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Mountain hunting experience


It’s all about going to the limits of your resilience. Putting your heart and mind into what you’re doing. Hunting in the mountains can command respect even from experienced hunters. In the isolated mountain hunting grounds, nature always has the upper hand. Two hunters, one young, the other older, set themselves this challenge. What actually goes through their heads during the long ascent and descent of the mountain, and the arduous hunt?


FROM ONE GENERATION TO THE NEXT

THE YOUNG HUNTER.

We’ve been on our feet since the early hours, steadily climbing up. The whole thing reminds me of one of my first hunting trips, which wasn’t that long ago at all. Already while ascending through the mountain forest, we could hear the belling of the deer. I looked through my binoculars at the opposite side of the valley. I could make out a deer at the edge of a small clearing. I could only make it out quite faintly, so I couldn’t identify the target for certain. My brother made a sign to me. Another deer appeared further up. After quickly sighting the target, I decided to take a shot. The deer was in a good position when the shot fired. My brother gave me a pat of approval on the shoulder.

THE EXPERIENCED HUNTER.

Hunting in the mountains is a thing of inaccessible beauty where effort and reward are closely intertwined. But anyone who really gets involved in it gains more than just the prey. This is the lesson I learnt when I accompanied my father into the mountains for the first time. The quiet ascent with him on that occasion came to an abrupt end when he spotted a buck some 200 meters (656 feet) ahead of us. He handed me his Habicht binoculars so that I could see it for myself. We stalked it under the cover of the trees until we reached the perfect shooting distance. His clean shot was what kindled my passion for hunting.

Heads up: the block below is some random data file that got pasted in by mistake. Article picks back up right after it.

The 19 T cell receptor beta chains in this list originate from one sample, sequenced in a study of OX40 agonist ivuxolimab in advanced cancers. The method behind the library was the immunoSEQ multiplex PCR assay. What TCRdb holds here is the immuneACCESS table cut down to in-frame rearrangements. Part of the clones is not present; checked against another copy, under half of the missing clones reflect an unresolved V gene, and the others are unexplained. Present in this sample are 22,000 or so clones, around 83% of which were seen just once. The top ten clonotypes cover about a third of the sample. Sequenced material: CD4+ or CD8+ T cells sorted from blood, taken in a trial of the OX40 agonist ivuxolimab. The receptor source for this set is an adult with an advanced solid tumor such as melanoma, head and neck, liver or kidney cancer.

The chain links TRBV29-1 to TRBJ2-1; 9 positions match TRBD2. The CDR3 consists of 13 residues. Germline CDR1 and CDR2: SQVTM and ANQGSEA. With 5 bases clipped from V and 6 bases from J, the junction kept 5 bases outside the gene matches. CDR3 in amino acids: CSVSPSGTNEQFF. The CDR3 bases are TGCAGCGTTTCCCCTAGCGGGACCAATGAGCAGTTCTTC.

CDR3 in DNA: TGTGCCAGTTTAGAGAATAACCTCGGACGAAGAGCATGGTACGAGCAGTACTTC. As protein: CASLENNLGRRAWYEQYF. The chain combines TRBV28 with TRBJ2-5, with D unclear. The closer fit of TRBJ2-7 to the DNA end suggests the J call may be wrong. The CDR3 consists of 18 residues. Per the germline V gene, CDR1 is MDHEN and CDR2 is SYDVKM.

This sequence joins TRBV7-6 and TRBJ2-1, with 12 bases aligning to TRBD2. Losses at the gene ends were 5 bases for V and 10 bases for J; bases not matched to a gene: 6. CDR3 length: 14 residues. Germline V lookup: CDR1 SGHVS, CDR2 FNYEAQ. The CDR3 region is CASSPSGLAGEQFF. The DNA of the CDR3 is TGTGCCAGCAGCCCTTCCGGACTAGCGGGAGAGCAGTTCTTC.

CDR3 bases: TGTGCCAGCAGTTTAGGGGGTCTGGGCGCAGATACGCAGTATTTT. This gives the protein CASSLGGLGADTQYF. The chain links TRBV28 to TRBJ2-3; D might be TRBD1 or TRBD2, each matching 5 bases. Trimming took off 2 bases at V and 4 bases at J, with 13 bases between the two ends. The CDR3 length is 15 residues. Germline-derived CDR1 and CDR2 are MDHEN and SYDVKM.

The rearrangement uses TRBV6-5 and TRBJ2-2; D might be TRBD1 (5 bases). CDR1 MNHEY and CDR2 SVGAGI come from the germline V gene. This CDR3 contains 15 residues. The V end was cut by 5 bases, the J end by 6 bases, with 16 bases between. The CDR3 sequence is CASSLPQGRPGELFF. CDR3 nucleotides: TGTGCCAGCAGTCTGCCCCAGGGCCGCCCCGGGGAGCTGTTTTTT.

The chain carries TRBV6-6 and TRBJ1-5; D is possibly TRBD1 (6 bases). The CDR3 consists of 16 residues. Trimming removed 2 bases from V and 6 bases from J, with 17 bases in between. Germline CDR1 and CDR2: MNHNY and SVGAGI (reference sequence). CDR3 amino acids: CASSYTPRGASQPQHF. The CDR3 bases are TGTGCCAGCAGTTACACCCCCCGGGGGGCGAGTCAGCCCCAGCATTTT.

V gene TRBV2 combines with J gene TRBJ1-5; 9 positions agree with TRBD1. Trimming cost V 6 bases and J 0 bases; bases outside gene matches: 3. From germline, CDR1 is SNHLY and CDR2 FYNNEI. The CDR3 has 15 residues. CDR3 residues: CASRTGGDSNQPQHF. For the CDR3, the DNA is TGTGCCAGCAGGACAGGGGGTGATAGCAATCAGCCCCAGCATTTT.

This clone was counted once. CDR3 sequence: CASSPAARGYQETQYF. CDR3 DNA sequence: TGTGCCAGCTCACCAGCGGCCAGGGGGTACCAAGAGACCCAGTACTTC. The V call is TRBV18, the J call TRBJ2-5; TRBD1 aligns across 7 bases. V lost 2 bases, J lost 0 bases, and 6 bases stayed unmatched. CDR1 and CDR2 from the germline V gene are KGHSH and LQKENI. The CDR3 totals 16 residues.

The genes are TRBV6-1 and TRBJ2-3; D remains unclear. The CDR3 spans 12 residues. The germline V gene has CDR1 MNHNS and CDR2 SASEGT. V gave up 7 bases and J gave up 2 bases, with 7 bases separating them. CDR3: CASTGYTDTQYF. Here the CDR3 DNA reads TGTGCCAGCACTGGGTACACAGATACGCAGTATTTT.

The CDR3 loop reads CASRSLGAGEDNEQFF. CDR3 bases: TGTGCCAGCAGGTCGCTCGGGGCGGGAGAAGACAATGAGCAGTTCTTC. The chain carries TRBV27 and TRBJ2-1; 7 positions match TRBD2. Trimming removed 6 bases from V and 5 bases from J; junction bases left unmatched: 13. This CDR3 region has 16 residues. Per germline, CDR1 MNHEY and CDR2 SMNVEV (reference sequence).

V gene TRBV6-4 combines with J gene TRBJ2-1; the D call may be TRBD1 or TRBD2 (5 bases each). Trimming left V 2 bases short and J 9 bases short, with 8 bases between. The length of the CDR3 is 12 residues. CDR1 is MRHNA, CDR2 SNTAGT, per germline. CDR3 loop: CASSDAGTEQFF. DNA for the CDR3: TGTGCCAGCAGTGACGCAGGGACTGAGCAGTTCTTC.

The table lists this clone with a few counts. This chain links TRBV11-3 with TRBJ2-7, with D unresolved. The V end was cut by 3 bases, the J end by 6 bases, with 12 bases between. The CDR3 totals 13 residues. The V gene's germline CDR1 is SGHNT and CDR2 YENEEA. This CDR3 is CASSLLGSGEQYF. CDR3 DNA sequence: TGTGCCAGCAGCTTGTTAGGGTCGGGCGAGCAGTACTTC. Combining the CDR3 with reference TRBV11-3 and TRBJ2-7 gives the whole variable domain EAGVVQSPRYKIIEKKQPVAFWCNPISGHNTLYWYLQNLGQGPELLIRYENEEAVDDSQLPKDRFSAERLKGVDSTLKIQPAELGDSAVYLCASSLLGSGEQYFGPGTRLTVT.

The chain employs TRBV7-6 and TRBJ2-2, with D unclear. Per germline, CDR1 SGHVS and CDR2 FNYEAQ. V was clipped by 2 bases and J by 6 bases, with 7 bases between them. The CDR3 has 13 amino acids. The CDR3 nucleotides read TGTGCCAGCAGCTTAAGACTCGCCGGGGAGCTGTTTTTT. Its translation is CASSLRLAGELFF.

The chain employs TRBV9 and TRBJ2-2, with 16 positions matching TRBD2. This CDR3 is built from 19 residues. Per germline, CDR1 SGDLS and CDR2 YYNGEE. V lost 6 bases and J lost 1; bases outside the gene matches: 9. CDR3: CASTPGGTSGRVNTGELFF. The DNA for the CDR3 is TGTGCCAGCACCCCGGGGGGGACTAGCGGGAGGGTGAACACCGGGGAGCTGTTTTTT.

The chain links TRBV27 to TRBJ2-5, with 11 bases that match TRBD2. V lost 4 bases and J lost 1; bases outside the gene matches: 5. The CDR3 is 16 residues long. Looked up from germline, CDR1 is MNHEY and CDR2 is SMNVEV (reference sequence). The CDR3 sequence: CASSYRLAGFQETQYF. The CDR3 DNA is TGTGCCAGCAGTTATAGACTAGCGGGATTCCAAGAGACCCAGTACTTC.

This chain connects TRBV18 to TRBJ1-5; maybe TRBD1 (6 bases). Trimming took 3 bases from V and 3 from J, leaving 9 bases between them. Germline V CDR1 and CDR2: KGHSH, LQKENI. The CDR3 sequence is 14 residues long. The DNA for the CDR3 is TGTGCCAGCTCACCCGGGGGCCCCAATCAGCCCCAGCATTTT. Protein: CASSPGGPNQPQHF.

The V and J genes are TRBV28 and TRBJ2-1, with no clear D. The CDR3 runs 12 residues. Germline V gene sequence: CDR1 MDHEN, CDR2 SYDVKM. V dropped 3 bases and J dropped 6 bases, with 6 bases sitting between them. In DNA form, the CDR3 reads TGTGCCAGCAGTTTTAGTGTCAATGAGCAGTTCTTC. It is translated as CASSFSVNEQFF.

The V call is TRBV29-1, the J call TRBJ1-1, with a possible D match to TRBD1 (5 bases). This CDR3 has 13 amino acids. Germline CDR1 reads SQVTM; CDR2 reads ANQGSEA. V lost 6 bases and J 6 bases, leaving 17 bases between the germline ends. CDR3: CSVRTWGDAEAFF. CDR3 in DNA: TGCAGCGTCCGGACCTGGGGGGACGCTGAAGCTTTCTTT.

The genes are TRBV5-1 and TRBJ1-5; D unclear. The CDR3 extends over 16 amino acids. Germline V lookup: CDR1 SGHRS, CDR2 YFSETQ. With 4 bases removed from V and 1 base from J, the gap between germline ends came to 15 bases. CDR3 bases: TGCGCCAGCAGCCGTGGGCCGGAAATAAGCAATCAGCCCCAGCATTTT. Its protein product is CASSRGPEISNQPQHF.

THE YOUNG HUNTER.

We had completed the most arduous section when something appeared in the sparse mountain forest. Was it a chamois? I grabbed the binoculars. Yes, and a fine-looking one at that. I dropped down in front of a tree stump, using my rucksack as a support. Then, I took a quick look at my hunting companion. He gave me a nod. I sighted the year-old animal and did what I had to do. The shot was fired, achieving a hit a finger’s width behind the shoulder. A short time later, it was quiet again all around.

THE EXPERIENCED HUNTER.

A good shot. Well done. It isn’t easy for young hunters to hit the target at an angle. But successful moments like these show that there is a future for hunting. It proves that smartphones, knowledge that is centuries old, and hunting discipline are not incompatible. But it is discipline that counts when hunting in the mountains.

THE YOUNG HUNTER.

The chamois weighed in the rucksack a good 14-15 kg (31-33 lb), and I seriously thought that it was getting heavier with every step I took. I certainly didn’t let it show, even if there were beads of sweat on my face. My hunting companion seemed to be delighted, and the further we descended into the valley, the more animated he became when recounting tales from his own hunting career. So, nothing else but to carry on, step by step.

THE EXPERIENCED HUNTER.

Hunting in the mountains assigns us our place in nature. This is something that experienced hunters can pass on to young hunters. It is precisely when you’re hunting in the mountains, where so many factors can determine success and failure, such as your stamina, equipment, or the weather conditions. You need to know what to do or not do. When I’m sighting the target, am I also confident enough to make the right decision? Can I even bring the kill down to the valley in my rucksack? My father showed me what it’s all about. Now the time has come for this knowledge to be passed on.

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